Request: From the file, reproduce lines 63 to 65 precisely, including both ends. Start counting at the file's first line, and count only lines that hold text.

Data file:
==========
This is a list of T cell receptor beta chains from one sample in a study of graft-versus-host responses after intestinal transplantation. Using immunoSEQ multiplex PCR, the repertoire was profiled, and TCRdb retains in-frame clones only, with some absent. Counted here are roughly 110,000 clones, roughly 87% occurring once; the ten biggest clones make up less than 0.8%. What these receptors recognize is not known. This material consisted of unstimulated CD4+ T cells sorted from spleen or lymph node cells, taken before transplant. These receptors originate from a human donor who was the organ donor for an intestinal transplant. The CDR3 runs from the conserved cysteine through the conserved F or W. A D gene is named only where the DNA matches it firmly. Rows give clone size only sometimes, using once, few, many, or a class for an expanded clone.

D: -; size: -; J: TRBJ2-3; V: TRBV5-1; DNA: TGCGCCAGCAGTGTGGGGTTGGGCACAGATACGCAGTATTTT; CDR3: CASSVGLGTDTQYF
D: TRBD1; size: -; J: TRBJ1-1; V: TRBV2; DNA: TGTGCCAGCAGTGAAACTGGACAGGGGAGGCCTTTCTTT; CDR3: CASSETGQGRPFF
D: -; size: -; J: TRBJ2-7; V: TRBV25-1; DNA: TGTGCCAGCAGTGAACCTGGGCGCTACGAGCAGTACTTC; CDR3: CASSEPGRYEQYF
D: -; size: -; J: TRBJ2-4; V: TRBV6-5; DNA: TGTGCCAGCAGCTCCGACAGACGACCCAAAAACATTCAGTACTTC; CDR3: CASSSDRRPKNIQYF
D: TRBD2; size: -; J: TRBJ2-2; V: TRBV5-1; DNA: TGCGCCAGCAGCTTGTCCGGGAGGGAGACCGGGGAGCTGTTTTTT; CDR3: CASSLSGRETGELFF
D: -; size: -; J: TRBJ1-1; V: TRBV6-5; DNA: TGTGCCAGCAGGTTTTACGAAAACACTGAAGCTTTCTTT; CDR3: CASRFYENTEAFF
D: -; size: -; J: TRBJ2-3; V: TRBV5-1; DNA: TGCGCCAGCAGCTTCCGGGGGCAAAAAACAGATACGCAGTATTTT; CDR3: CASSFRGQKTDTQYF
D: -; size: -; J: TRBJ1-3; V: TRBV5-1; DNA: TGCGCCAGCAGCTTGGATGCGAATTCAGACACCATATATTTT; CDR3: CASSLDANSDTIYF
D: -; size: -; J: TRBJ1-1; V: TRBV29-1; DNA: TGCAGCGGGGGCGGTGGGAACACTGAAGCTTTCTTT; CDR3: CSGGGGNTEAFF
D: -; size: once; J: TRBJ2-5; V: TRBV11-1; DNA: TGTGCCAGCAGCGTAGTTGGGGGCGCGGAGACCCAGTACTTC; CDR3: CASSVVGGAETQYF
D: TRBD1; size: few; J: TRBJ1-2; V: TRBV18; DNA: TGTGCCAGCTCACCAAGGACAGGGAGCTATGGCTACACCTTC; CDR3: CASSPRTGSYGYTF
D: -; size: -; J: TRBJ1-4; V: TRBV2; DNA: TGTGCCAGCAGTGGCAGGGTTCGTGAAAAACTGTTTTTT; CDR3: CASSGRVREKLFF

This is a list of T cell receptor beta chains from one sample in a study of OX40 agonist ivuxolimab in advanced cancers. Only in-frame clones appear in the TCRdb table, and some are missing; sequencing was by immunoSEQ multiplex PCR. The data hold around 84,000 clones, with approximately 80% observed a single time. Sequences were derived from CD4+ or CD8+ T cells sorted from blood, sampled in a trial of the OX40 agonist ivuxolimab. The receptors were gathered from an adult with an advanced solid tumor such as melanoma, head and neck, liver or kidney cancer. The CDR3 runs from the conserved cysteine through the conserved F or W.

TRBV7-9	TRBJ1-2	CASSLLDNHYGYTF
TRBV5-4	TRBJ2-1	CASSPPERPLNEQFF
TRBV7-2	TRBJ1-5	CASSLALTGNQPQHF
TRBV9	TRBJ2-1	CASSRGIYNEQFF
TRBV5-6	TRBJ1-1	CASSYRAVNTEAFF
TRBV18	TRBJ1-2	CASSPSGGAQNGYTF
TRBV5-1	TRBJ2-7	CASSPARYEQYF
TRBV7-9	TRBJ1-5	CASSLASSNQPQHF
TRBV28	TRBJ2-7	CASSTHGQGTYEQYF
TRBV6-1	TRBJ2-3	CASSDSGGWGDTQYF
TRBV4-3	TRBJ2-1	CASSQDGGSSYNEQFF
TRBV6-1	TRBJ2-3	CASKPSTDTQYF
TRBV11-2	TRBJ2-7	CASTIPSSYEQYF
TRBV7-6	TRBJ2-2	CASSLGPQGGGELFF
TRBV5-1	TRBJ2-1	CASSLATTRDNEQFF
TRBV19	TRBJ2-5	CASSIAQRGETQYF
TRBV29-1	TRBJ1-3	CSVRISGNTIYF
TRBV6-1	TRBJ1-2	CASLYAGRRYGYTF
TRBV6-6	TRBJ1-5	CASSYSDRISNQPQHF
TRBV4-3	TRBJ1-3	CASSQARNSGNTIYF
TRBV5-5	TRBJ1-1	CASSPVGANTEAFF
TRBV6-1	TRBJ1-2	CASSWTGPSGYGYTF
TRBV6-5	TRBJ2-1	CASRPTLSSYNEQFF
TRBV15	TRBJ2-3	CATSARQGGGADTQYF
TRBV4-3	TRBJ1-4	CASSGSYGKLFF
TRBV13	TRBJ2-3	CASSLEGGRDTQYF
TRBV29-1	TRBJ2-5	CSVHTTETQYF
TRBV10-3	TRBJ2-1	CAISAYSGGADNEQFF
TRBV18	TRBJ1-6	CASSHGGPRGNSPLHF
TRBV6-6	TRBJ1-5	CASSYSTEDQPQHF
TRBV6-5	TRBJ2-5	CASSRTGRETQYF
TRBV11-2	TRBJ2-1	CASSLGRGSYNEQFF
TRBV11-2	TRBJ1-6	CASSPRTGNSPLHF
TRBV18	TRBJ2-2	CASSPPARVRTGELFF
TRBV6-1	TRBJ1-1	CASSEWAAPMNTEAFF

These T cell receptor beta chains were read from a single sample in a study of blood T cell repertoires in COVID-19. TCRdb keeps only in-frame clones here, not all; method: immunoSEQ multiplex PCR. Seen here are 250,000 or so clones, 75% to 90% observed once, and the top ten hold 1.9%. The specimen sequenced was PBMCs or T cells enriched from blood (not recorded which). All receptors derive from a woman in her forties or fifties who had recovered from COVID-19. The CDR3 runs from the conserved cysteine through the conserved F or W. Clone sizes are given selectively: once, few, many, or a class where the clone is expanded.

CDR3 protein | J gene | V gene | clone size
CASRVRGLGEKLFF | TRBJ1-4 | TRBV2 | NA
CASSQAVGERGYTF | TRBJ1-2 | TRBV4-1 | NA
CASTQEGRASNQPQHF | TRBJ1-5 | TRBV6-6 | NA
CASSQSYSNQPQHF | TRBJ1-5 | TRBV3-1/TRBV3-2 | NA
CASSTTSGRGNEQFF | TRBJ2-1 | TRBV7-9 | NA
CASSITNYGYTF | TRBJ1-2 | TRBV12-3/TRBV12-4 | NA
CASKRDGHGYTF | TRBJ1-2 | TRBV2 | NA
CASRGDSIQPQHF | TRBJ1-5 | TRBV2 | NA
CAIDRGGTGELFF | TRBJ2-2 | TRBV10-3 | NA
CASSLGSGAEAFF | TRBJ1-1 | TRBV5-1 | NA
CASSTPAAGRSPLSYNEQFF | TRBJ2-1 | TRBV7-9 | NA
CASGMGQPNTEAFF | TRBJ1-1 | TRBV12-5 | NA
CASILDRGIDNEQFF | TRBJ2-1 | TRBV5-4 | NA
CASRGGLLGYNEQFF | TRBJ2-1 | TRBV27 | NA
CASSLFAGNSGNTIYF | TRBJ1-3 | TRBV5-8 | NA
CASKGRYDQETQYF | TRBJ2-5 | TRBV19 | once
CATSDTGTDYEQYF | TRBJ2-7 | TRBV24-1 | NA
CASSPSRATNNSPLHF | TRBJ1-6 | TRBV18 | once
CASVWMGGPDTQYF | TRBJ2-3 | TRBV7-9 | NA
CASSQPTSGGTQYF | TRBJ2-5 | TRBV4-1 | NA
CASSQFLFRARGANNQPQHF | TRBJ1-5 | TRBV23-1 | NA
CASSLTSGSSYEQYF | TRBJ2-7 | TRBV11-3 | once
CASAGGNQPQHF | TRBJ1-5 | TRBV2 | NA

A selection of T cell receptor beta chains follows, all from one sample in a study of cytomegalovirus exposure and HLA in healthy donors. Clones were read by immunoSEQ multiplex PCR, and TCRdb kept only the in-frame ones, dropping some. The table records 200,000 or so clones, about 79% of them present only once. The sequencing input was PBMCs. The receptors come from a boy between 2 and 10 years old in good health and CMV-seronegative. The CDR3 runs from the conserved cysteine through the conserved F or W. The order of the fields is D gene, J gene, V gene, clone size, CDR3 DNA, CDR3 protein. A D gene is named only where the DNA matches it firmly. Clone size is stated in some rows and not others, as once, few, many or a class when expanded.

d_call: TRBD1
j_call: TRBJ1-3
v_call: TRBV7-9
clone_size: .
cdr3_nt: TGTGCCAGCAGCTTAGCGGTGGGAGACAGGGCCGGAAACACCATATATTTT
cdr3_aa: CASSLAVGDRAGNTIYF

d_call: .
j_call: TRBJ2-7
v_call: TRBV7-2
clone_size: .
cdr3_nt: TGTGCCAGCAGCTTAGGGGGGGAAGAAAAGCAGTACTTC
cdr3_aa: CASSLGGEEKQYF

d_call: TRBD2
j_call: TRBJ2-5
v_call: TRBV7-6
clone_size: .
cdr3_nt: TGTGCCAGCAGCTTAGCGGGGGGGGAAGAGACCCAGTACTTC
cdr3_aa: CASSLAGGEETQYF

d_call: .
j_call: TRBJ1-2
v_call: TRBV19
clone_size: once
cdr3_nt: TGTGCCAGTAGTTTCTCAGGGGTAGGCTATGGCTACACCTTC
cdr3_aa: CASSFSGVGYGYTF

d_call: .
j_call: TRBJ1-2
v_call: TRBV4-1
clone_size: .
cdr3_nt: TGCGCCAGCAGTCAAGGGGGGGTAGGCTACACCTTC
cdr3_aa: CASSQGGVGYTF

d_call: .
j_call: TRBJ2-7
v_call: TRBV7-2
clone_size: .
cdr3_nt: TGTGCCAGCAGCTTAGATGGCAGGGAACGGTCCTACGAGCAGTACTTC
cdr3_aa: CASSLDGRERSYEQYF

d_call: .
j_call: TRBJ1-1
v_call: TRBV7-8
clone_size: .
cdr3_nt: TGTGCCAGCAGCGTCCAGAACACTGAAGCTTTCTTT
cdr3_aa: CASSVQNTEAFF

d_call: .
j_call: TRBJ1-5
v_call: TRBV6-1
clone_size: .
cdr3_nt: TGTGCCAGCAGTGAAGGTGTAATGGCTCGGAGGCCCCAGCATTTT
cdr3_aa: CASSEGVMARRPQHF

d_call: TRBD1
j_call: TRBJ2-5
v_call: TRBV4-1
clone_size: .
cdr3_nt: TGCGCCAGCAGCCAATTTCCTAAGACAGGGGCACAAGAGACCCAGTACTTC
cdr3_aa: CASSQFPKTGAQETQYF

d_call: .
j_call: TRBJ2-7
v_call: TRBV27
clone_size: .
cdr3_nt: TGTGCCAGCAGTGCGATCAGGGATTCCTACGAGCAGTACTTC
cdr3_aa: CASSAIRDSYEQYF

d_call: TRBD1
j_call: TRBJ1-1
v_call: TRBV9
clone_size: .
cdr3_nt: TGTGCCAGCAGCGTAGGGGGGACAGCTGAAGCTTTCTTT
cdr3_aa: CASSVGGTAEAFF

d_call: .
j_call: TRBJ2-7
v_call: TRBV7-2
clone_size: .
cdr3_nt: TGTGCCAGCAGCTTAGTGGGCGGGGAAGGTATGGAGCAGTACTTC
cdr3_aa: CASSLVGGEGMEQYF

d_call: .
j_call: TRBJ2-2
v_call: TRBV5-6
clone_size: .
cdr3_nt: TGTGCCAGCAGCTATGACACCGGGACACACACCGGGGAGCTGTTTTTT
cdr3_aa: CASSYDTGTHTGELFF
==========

CASGMGQPNTEAFF | TRBJ1-1 | TRBV12-5 | NA
CASILDRGIDNEQFF | TRBJ2-1 | TRBV5-4 | NA
CASRGGLLGYNEQFF | TRBJ2-1 | TRBV27 | NA